31 May 2012
Catholic schools in the Wellington and Palmerston North dioceses are generally in good shape although there are some school buildings in need of earthquake strengthening.
Catholic Schools Board Limited which looks after the 77 schools in the two dioceses is currently implementing a strengthening programme for the buildings that have been identified as high risk.
CSBL executive chair Gary Quirke says CSBL started investigating the seismic resilience of school buildings immediately after the first Canterbury quake on September 4, 2010. Now he says the biggest issue facing CSBL and proprietors will be funding the necessary strengthening work.
CSBL established a Structural Standards Committee to advise on the appropriate seismic standards for school buildings and to develop a process to quantify the risk. The committee includes structural engineer Adam Thornton who is also an adviser to the Royal Commission investigating the Canterbury earthquakes and the managing director of leading construction firm LT McGuiness Ltd, Brian McGuinness.
The committee first established criteria for determining whether school buildings were compliant with current seismic standards and for developing a methodology for speedily assessing all CSBL school buildings.
From a pilot study of four Wellington schools early last year, the committee produced a standard which recommended an acceptable minimum strength level for the continued occupation of buildings and timeframes for strengthening them depending on the assessed seismic strength of each.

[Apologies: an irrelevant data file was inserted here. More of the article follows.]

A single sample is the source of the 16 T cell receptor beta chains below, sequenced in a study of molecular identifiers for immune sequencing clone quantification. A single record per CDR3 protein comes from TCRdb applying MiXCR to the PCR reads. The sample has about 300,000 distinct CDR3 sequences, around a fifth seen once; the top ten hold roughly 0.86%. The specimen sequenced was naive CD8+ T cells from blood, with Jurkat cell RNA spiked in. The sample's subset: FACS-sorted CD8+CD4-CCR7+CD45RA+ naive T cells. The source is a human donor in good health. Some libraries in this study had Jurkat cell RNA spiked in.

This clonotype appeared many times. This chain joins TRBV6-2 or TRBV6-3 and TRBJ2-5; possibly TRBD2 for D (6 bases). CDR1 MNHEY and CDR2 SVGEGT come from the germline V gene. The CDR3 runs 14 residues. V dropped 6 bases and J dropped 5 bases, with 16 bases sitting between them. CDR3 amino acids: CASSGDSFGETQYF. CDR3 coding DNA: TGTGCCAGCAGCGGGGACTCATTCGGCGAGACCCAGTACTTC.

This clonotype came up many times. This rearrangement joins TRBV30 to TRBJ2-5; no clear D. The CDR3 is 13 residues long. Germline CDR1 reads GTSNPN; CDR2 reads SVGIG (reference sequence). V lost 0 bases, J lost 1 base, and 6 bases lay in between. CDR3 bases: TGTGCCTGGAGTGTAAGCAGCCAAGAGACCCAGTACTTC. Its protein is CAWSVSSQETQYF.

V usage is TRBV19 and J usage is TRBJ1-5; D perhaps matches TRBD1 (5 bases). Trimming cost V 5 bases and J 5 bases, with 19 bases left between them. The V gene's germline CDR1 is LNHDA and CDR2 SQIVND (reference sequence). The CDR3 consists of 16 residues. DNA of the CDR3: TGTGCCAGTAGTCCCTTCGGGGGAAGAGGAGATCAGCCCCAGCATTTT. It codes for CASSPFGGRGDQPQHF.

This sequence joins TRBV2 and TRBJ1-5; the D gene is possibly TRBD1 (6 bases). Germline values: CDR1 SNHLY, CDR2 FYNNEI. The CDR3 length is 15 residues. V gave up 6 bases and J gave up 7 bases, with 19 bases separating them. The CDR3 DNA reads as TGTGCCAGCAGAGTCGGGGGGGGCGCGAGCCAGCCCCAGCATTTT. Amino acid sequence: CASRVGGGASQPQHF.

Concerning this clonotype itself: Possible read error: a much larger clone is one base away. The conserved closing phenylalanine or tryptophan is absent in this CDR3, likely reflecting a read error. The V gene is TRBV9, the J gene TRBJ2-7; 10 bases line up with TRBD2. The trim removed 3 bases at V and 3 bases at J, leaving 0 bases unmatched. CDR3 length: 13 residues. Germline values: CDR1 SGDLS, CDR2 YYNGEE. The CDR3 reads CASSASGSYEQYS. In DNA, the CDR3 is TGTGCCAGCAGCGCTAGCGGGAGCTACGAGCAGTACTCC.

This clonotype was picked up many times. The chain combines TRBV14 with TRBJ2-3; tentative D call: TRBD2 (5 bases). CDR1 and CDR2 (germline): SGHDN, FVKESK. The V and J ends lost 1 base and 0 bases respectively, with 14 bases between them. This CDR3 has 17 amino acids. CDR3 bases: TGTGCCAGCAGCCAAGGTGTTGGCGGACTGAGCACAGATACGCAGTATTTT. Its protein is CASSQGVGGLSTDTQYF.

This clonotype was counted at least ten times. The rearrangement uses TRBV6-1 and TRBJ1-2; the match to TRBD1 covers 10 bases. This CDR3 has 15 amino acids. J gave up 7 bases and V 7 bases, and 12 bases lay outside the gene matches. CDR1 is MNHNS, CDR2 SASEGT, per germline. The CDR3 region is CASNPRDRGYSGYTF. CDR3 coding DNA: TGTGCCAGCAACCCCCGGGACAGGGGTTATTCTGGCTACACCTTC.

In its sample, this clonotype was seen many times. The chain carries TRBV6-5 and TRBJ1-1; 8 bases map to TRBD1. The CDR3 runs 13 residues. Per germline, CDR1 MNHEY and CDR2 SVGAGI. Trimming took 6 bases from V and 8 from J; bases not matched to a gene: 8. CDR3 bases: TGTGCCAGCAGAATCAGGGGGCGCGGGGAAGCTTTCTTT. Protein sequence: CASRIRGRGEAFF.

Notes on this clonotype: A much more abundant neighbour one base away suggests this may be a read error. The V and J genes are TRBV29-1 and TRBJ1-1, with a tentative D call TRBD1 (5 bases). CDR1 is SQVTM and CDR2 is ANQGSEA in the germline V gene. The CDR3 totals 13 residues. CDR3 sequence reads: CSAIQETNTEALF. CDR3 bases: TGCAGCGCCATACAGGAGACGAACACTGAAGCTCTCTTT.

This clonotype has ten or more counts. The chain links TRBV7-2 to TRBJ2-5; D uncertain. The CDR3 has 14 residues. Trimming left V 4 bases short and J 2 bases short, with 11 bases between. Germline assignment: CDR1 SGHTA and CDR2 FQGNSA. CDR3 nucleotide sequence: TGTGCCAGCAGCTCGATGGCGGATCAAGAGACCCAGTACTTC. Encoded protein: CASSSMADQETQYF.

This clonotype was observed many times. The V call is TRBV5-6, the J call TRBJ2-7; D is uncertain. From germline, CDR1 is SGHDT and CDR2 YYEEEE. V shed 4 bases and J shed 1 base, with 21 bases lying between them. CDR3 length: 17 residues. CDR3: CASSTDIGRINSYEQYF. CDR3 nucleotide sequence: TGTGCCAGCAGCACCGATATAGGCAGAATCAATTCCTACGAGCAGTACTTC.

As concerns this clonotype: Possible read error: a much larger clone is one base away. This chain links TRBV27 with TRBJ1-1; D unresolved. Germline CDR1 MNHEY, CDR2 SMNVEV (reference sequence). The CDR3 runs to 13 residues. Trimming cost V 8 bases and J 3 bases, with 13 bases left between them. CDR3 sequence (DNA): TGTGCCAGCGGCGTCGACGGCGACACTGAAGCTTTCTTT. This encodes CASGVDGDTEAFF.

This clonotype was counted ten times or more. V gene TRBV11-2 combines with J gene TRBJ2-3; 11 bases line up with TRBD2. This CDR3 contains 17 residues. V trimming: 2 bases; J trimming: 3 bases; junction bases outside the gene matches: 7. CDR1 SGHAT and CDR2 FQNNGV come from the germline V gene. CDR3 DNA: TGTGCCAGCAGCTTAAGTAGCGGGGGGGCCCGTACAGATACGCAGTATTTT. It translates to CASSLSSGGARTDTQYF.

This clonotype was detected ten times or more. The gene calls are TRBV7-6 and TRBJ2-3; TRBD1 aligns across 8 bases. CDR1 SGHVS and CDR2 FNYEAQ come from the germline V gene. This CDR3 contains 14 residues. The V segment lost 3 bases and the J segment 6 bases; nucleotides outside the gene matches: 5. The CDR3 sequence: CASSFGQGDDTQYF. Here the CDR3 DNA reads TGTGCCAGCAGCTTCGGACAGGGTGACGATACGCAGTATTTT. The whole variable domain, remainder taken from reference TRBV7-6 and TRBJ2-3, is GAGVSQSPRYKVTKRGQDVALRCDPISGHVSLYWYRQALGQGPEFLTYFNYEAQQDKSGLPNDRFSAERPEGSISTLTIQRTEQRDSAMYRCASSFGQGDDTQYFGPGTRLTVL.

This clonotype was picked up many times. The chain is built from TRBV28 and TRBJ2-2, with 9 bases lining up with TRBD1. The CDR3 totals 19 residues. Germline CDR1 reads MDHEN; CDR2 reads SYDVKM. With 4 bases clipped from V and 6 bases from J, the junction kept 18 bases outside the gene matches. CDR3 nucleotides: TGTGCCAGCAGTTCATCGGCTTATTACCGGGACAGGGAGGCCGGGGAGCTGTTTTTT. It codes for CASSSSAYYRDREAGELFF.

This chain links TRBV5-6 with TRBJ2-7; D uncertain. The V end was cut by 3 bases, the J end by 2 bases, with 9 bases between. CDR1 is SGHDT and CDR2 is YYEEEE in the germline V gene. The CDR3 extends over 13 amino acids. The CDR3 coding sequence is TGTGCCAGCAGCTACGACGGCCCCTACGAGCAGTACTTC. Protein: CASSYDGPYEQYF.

In line with Ministry of Education requirements, CSBL has made a commitment to finish within three years strengthening buildings that pose an unacceptably high risk. This key recommendation has also been adopted by the Association of Proprietors of Integrated Schools.
CSBL has also developed a methodology for assessing the potential seismic risk of school buildings. The risk criteria includes the building age, construction, use, number of storeys, type of soil, earthquake zone and whether a building has been previously strengthened. Gary says many of our school buildings are of single-storey, timber frame construction which generally presents a lower risk in an earthquake compared to multi-storey buildings of heavy construction.
The initial risk assessment of all school buildings in the two dioceses was finished last October and CSBL has since established a programme which will see engineers making detailed assessments of every school over the next three years where relevant. A school’s priority on the detailed assessment programme has been determined by its overall rating obtained from the initial risk assessment.
Gary says CSBL will contact the proprietor of any school that fails to meet building standards and its board of trustees to agree on appropriate remedial action. The school property that CSBL manages on behalf of the proprietors in the two dioceses amounts to more than 500 school buildings.
Buildings can be classified as ‘earthquake-prone’ if they fail to meet one third (34%) of the seismic performance requirements of the current loadings code for new buildings.
The first building code requiring specific earthquake engineering considerations for buildings was introduced in 1935 following the 1931 Napier earthquake.
It was revised, with additional significant changes, in 1965, 1976, 1984, 1992 and 2004.
In particular, the 1965, 1976 and 2004 revisions made significant increases in lateral earthquake loadings and the 2004 building code also required local authorities to develop policies for identifying earthquake-prone-buildings within their local areas and to require the building owners to strengthen them within specified timeframes.